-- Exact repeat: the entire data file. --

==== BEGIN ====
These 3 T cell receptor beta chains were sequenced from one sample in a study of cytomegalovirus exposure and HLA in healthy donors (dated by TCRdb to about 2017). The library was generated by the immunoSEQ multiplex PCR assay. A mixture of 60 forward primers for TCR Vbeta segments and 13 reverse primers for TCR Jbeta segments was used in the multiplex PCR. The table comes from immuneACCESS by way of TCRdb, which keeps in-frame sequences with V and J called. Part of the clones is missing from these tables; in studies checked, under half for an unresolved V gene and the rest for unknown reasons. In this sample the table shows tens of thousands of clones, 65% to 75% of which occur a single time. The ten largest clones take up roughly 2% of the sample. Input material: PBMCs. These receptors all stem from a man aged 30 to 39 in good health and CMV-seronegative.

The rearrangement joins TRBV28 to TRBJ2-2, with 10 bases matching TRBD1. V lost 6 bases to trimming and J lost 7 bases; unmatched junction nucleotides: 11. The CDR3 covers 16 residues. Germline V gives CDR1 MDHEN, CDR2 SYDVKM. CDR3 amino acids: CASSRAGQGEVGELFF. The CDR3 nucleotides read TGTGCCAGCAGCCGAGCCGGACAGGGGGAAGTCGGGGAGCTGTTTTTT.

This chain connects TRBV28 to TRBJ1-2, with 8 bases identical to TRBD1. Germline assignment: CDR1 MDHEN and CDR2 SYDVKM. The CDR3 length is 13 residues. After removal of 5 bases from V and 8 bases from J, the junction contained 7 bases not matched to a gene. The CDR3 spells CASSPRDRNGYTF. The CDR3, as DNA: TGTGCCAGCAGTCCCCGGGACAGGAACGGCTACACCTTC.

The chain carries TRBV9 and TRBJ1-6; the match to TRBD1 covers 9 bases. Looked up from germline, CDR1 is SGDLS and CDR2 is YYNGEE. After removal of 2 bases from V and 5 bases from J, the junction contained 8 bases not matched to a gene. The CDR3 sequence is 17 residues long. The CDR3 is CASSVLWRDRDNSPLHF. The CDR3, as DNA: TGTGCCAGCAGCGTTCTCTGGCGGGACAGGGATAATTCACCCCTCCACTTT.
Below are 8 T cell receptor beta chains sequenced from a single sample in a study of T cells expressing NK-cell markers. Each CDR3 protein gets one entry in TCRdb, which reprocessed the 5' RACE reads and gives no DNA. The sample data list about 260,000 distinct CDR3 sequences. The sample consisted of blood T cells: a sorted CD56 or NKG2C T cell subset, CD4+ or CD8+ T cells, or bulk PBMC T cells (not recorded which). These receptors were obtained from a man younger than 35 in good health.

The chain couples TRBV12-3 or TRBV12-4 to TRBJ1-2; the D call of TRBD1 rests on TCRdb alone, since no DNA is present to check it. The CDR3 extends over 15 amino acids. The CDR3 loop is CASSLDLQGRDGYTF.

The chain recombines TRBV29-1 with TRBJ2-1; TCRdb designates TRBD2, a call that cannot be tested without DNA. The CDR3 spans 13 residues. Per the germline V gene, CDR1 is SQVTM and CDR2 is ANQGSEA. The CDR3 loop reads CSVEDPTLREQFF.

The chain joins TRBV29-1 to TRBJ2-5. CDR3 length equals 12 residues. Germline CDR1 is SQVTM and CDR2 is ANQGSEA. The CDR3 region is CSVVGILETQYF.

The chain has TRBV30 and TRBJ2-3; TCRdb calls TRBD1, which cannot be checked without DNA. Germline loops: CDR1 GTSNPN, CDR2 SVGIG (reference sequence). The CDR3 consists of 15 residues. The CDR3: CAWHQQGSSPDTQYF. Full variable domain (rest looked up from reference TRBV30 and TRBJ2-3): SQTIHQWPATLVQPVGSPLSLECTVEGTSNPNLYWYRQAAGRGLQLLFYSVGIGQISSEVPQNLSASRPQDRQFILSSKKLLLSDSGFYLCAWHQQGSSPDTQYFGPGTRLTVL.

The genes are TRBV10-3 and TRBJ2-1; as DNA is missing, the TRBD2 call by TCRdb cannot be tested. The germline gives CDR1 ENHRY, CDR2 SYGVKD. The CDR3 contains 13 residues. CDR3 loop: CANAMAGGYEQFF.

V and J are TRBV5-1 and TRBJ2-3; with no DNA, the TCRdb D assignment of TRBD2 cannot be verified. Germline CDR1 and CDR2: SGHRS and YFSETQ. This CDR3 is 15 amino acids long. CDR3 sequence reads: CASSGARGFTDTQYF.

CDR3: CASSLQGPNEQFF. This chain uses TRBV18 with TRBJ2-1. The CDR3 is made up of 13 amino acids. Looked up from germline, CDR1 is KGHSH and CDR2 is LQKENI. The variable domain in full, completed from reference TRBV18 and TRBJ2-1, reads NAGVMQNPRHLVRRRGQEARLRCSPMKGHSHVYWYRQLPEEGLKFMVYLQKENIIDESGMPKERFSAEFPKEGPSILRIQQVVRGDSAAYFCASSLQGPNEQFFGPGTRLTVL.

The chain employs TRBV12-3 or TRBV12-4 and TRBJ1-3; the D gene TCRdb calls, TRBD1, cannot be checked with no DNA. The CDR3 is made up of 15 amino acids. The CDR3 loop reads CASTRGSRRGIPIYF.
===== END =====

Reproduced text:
These 3 T cell receptor beta chains were sequenced from one sample in a study of cytomegalovirus exposure and HLA in healthy donors (dated by TCRdb to about 2017). The library was generated by the immunoSEQ multiplex PCR assay. A mixture of 60 forward primers for TCR Vbeta segments and 13 reverse primers for TCR Jbeta segments was used in the multiplex PCR. The table comes from immuneACCESS by way of TCRdb, which keeps in-frame sequences with V and J called. Part of the clones is missing from these tables; in studies checked, under half for an unresolved V gene and the rest for unknown reasons. In this sample the table shows tens of thousands of clones, 65% to 75% of which occur a single time. The ten largest clones take up roughly 2% of the sample. Input material: PBMCs. These receptors all stem from a man aged 30 to 39 in good health and CMV-seronegative.

The rearrangement joins TRBV28 to TRBJ2-2, with 10 bases matching TRBD1. V lost 6 bases to trimming and J lost 7 bases; unmatched junction nucleotides: 11. The CDR3 covers 16 residues. Germline V gives CDR1 MDHEN, CDR2 SYDVKM. CDR3 amino acids: CASSRAGQGEVGELFF. The CDR3 nucleotides read TGTGCCAGCAGCCGAGCCGGACAGGGGGAAGTCGGGGAGCTGTTTTTT.

This chain connects TRBV28 to TRBJ1-2, with 8 bases identical to TRBD1. Germline assignment: CDR1 MDHEN and CDR2 SYDVKM. The CDR3 length is 13 residues. After removal of 5 bases from V and 8 bases from J, the junction contained 7 bases not matched to a gene. The CDR3 spells CASSPRDRNGYTF. The CDR3, as DNA: TGTGCCAGCAGTCCCCGGGACAGGAACGGCTACACCTTC.

The chain carries TRBV9 and TRBJ1-6; the match to TRBD1 covers 9 bases. Looked up from germline, CDR1 is SGDLS and CDR2 is YYNGEE. After removal of 2 bases from V and 5 bases from J, the junction contained 8 bases not matched to a gene. The CDR3 sequence is 17 residues long. The CDR3 is CASSVLWRDRDNSPLHF. The CDR3, as DNA: TGTGCCAGCAGCGTTCTCTGGCGGGACAGGGATAATTCACCCCTCCACTTT.
Below are 8 T cell receptor beta chains sequenced from a single sample in a study of T cells expressing NK-cell markers. Each CDR3 protein gets one entry in TCRdb, which reprocessed the 5' RACE reads and gives no DNA. The sample data list about 260,000 distinct CDR3 sequences. The sample consisted of blood T cells: a sorted CD56 or NKG2C T cell subset, CD4+ or CD8+ T cells, or bulk PBMC T cells (not recorded which). These receptors were obtained from a man younger than 35 in good health.

The chain couples TRBV12-3 or TRBV12-4 to TRBJ1-2; the D call of TRBD1 rests on TCRdb alone, since no DNA is present to check it. The CDR3 extends over 15 amino acids. The CDR3 loop is CASSLDLQGRDGYTF.

The chain recombines TRBV29-1 with TRBJ2-1; TCRdb designates TRBD2, a call that cannot be tested without DNA. The CDR3 spans 13 residues. Per the germline V gene, CDR1 is SQVTM and CDR2 is ANQGSEA. The CDR3 loop reads CSVEDPTLREQFF.

The chain joins TRBV29-1 to TRBJ2-5. CDR3 length equals 12 residues. Germline CDR1 is SQVTM and CDR2 is ANQGSEA. The CDR3 region is CSVVGILETQYF.

The chain has TRBV30 and TRBJ2-3; TCRdb calls TRBD1, which cannot be checked without DNA. Germline loops: CDR1 GTSNPN, CDR2 SVGIG (reference sequence). The CDR3 consists of 15 residues. The CDR3: CAWHQQGSSPDTQYF. Full variable domain (rest looked up from reference TRBV30 and TRBJ2-3): SQTIHQWPATLVQPVGSPLSLECTVEGTSNPNLYWYRQAAGRGLQLLFYSVGIGQISSEVPQNLSASRPQDRQFILSSKKLLLSDSGFYLCAWHQQGSSPDTQYFGPGTRLTVL.

The genes are TRBV10-3 and TRBJ2-1; as DNA is missing, the TRBD2 call by TCRdb cannot be tested. The germline gives CDR1 ENHRY, CDR2 SYGVKD. The CDR3 contains 13 residues. CDR3 loop: CANAMAGGYEQFF.

V and J are TRBV5-1 and TRBJ2-3; with no DNA, the TCRdb D assignment of TRBD2 cannot be verified. Germline CDR1 and CDR2: SGHRS and YFSETQ. This CDR3 is 15 amino acids long. CDR3 sequence reads: CASSGARGFTDTQYF.

CDR3: CASSLQGPNEQFF. This chain uses TRBV18 with TRBJ2-1. The CDR3 is made up of 13 amino acids. Looked up from germline, CDR1 is KGHSH and CDR2 is LQKENI. The variable domain in full, completed from reference TRBV18 and TRBJ2-1, reads NAGVMQNPRHLVRRRGQEARLRCSPMKGHSHVYWYRQLPEEGLKFMVYLQKENIIDESGMPKERFSAEFPKEGPSILRIQQVVRGDSAAYFCASSLQGPNEQFFGPGTRLTVL.

The chain employs TRBV12-3 or TRBV12-4 and TRBJ1-3; the D gene TCRdb calls, TRBD1, cannot be checked with no DNA. The CDR3 is made up of 15 amino acids. The CDR3 loop reads CASTRGSRRGIPIYF.